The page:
Top 10 Headlines of 2018 The Northeast News highlights, recaps the top stories of the year

Elizabeth Orosco
Northeast News

As 2018 comes to an end, The Northeast News is looking back on the last 12 months of top stories. In no particular order, we are highlighting the top 10 headlines of the year:

Work progresses on 441 Bellefontaine,  new roof under construction

The rapid deterioration of 441 Bellefontaine, refusal of owner Janice James to leave the home, and the City’s work to locate sources to fund the project have been an ongoing saga in the community for years. A lot of progress has been made in the last 12 months. James’ resistence to be moved off the property, despite the surrounding danger of a collapsed roof, stems from the idea of completely losing her home altogether. City officials responded earlier this year after the front porch of the famed “cougar house” collapsed on August 15 and a call was made to the City’s Dangerous Buildings department. James stayed put in the home, but was convinced to stay the night in KCFD’s children’s safety trailer while the home was being evaluated. Most recently, funds have been pooled and James signed over a deed of trust, and work is moving forward on the repair of the roof. Workers have removed the old roof and tarped the home to begin installing a truss-style roof. John Baccala, Community Liason with the KCMO Neighborhood and Housing Services Department, said the time estimate for the completion of the roof is going to take longer because they are going through greater steps to ensure the roof’s viability for long-term stability of the house. “We want people to stay in their homes,” he said. “That’s the whole purpose and way we solidify neighborhoods is by keeping people in their homes, so the last thing we want to do is remove her. We are glad we came to agreement and are finally moving forward on it.”


Gina English (left) talks to a resident of The Ridge homeless camp in March of 2017.

KCPD secures Social Workers at each patrol division to combat crime

Identifying root issues of crime in the Kansas City community, KCPD has worked this year to embed social workers at each of its six patrol divisions. In January 2018, funding had been approved to expand its Social Services Coordinator pilot program department-wide. The Hall Family Foundation pledged $640,000 towards the social worker program over the next three years, with the City of Kansas City, Missouri agreeing to pick up the remaining $470,000 necessary to employ the six social workers – as well as social services coordinator Gina English – over that time frame. The department placed priority on this project to address issues in the community and decrease crime in the city. Chief of Police Rick Smith said the primary reason for this project was to find an alternate solution to crime in Kansas City other than criminal consequences. “There are a lot of people dealing with issues in Kansas City that are frankly not the job of police to address: family problems, poverty, addiction and more,” he said. The new social workers will work out of each KCPD patrol division, where they will attend weekly crime meetings and communicate regularly with officers on residents in need of assistance, particularly early intervention for at risk youth. In January of 2018, KCPD identified the grant funding necessary to embed social workers at each of its six patrol divisions. Before that, social worker Gina English served at Central Patrol Division in a pilot program initiated by then-Major Rick Smith.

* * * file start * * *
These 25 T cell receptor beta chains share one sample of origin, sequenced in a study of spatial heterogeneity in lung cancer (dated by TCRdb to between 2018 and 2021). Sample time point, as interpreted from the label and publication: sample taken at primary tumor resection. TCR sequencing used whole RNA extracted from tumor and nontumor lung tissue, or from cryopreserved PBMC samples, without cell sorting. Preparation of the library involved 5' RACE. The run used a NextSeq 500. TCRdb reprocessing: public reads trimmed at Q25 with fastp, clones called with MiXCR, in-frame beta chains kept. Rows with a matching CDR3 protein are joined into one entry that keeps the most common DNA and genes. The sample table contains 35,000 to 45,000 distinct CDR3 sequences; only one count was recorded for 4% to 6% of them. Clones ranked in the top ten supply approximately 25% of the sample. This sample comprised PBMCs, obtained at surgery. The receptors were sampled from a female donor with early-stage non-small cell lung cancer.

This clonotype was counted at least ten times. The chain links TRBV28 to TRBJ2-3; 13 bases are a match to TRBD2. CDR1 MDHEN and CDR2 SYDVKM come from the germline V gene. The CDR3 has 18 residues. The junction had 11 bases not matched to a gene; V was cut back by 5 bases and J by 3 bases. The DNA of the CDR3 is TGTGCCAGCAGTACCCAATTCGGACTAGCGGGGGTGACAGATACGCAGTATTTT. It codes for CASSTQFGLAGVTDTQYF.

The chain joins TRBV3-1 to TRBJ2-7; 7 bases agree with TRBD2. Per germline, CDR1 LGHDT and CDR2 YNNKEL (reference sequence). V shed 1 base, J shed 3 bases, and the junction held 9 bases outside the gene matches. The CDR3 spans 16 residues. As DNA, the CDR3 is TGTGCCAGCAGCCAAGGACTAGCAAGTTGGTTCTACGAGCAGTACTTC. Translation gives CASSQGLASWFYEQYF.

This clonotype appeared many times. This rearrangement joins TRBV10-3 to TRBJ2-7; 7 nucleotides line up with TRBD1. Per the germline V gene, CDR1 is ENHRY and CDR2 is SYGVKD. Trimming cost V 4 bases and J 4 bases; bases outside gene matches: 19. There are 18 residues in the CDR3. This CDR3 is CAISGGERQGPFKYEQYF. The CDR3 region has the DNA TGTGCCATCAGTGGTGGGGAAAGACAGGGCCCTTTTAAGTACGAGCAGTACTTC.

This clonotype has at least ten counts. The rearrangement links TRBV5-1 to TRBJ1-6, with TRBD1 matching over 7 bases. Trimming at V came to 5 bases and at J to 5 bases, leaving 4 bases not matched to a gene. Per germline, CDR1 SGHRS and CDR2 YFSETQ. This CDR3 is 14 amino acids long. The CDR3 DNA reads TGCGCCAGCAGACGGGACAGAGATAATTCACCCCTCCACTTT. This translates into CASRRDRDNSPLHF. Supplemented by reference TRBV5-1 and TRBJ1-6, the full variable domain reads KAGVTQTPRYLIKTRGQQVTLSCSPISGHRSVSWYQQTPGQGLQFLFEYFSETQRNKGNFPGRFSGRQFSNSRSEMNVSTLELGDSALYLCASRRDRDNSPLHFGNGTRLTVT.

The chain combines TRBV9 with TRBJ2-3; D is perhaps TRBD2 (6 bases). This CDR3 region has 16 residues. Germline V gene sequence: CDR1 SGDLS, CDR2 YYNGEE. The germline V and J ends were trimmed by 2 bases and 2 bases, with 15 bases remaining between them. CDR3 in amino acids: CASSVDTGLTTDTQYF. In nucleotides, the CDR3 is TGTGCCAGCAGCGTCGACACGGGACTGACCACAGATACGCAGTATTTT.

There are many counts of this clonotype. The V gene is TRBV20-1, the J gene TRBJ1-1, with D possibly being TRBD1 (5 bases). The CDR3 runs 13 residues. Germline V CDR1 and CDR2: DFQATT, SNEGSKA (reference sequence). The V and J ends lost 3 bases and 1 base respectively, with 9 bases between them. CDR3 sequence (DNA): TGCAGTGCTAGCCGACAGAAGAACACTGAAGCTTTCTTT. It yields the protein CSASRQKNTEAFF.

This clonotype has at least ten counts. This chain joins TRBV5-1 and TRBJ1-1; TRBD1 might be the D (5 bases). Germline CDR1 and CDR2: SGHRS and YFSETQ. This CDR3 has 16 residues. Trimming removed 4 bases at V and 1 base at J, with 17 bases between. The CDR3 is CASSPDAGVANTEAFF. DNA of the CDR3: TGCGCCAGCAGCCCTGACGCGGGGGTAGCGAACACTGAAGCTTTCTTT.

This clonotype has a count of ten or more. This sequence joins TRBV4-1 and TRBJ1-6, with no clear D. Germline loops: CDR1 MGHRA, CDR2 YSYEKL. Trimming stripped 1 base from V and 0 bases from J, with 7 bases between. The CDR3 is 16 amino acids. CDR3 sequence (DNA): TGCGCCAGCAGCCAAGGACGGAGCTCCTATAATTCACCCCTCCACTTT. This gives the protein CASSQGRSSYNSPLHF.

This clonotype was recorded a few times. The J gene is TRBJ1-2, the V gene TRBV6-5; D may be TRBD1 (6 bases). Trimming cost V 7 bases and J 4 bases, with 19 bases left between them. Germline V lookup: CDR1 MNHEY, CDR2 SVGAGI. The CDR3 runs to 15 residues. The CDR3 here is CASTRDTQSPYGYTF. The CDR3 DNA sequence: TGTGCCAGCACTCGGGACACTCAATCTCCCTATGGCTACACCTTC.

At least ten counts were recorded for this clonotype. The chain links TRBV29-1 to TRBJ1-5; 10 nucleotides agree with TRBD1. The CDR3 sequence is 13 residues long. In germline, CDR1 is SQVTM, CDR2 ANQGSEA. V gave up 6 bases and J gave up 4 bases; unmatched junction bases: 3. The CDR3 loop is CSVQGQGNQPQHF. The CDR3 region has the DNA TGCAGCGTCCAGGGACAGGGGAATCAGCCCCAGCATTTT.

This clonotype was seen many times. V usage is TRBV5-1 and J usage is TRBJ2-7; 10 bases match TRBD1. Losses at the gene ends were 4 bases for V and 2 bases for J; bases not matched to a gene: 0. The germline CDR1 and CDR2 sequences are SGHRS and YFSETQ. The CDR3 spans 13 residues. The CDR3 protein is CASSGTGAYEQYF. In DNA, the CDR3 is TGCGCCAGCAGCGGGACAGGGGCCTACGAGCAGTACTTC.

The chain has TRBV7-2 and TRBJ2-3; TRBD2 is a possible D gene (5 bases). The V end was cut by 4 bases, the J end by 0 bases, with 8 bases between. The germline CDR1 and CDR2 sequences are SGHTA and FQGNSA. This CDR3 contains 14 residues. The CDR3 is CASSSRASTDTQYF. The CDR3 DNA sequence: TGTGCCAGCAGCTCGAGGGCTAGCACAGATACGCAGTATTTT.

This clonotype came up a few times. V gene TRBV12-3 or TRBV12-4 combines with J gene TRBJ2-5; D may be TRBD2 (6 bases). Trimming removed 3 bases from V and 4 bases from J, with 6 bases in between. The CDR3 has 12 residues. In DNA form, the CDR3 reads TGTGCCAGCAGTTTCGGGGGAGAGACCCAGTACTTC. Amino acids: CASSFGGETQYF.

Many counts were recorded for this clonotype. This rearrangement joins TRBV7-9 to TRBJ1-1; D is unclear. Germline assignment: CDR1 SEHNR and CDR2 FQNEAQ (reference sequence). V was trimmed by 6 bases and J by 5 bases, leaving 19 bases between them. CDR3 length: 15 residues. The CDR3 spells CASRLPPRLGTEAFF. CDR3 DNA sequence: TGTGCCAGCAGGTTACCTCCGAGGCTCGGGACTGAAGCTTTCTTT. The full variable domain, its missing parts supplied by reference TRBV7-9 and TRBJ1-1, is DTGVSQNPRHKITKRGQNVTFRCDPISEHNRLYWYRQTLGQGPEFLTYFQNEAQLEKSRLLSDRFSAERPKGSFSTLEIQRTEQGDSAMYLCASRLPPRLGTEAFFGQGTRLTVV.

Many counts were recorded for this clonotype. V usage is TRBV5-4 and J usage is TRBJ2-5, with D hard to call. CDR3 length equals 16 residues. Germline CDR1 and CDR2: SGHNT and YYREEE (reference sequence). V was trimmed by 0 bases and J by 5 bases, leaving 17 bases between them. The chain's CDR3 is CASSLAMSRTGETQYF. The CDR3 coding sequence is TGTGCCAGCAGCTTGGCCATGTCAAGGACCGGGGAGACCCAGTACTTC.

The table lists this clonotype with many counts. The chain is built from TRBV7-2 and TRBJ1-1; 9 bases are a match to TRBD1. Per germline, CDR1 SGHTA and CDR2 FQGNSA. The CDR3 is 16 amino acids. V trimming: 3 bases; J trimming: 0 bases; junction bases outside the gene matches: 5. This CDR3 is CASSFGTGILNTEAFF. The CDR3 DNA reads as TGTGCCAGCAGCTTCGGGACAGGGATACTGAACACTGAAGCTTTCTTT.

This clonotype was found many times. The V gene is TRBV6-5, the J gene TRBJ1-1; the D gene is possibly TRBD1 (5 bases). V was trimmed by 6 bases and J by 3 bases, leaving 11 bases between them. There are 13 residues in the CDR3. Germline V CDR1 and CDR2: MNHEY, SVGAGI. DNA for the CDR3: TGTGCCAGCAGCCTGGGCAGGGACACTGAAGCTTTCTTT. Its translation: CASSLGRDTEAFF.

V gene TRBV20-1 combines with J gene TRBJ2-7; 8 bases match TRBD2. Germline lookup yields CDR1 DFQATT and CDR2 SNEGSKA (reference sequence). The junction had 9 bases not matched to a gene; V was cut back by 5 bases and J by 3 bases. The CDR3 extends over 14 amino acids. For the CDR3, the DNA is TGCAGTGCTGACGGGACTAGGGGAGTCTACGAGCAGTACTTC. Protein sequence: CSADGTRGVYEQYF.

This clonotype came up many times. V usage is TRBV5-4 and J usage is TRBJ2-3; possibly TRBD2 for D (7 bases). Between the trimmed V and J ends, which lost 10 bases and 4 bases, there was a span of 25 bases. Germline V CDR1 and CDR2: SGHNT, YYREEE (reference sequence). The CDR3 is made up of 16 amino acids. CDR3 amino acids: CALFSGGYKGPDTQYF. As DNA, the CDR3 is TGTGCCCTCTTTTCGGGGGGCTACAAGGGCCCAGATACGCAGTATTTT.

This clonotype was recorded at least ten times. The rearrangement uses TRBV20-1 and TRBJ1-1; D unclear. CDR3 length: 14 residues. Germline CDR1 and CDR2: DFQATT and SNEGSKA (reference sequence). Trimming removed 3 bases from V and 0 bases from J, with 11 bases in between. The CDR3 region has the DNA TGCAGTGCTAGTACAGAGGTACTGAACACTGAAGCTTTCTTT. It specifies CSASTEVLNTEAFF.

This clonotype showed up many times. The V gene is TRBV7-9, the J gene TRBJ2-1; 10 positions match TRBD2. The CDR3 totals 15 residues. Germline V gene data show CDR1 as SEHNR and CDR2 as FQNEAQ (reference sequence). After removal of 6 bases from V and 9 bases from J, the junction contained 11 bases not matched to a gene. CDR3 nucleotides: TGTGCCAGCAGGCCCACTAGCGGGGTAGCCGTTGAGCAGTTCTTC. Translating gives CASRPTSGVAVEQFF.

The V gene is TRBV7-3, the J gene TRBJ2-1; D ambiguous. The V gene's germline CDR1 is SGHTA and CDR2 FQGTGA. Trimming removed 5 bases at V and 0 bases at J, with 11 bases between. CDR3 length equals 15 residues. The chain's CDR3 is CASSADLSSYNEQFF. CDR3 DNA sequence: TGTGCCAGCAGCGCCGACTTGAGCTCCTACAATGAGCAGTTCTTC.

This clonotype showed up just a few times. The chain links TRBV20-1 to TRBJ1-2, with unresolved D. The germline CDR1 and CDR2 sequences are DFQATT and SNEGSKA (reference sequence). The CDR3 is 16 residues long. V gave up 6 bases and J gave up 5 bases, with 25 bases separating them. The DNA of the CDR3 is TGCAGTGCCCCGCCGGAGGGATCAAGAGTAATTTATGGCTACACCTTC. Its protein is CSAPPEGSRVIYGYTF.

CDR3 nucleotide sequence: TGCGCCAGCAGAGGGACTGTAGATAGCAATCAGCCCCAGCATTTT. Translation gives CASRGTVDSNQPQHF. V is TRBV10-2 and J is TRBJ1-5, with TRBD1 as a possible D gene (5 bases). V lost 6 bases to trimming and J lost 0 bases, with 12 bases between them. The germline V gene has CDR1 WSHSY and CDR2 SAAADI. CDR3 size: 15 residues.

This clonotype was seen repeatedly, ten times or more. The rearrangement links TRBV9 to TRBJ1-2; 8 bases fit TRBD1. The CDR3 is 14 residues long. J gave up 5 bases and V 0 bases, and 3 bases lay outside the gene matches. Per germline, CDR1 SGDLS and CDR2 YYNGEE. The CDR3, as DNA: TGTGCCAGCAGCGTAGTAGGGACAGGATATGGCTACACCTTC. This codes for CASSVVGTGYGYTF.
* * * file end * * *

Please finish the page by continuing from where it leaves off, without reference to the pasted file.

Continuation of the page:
English said Ortega’s vision, coupled with tangible action steps, is what will create the much-needed change in the communities.

“He has a vision in pulling people and resources together, and tapping into creating opportunity for collective impact. That’s where the movement is going to happen, that is where we are going to see change is when we are all working in unison, complimenting the services that we each provide.”
Ortega says his current goal is to not be so program-focused, but instead, meet with the communities to determine what services are needed. He also plans to find a hub in Midtown for community members to meet.